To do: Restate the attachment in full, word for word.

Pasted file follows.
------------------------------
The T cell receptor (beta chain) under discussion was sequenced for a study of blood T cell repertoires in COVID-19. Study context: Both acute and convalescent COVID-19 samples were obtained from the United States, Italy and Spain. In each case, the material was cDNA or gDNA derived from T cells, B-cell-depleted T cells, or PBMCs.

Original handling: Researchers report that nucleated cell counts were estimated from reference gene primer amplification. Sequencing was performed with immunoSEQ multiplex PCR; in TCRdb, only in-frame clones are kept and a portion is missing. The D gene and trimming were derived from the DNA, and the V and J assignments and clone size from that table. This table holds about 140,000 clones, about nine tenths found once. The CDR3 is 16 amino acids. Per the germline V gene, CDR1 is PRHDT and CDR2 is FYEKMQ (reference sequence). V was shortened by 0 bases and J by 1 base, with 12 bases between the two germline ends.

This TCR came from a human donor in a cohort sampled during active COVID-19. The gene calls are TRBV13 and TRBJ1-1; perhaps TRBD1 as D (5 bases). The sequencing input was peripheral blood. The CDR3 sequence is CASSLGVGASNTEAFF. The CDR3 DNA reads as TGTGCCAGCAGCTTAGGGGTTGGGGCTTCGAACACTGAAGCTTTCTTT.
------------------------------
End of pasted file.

The T cell receptor (beta chain) under discussion was sequenced for a study of blood T cell repertoires in COVID-19. Study context: Both acute and convalescent COVID-19 samples were obtained from the United States, Italy and Spain. In each case, the material was cDNA or gDNA derived from T cells, B-cell-depleted T cells, or PBMCs.

Original handling: Researchers report that nucleated cell counts were estimated from reference gene primer amplification. Sequencing was performed with immunoSEQ multiplex PCR; in TCRdb, only in-frame clones are kept and a portion is missing. The D gene and trimming were derived from the DNA, and the V and J assignments and clone size from that table. This table holds about 140,000 clones, about nine tenths found once. The CDR3 is 16 amino acids. Per the germline V gene, CDR1 is PRHDT and CDR2 is FYEKMQ (reference sequence). V was shortened by 0 bases and J by 1 base, with 12 bases between the two germline ends.

This TCR came from a human donor in a cohort sampled during active COVID-19. The gene calls are TRBV13 and TRBJ1-1; perhaps TRBD1 as D (5 bases). The sequencing input was peripheral blood. The CDR3 sequence is CASSLGVGASNTEAFF. The CDR3 DNA reads as TGTGCCAGCAGCTTAGGGGTTGGGGCTTCGAACACTGAAGCTTTCTTT.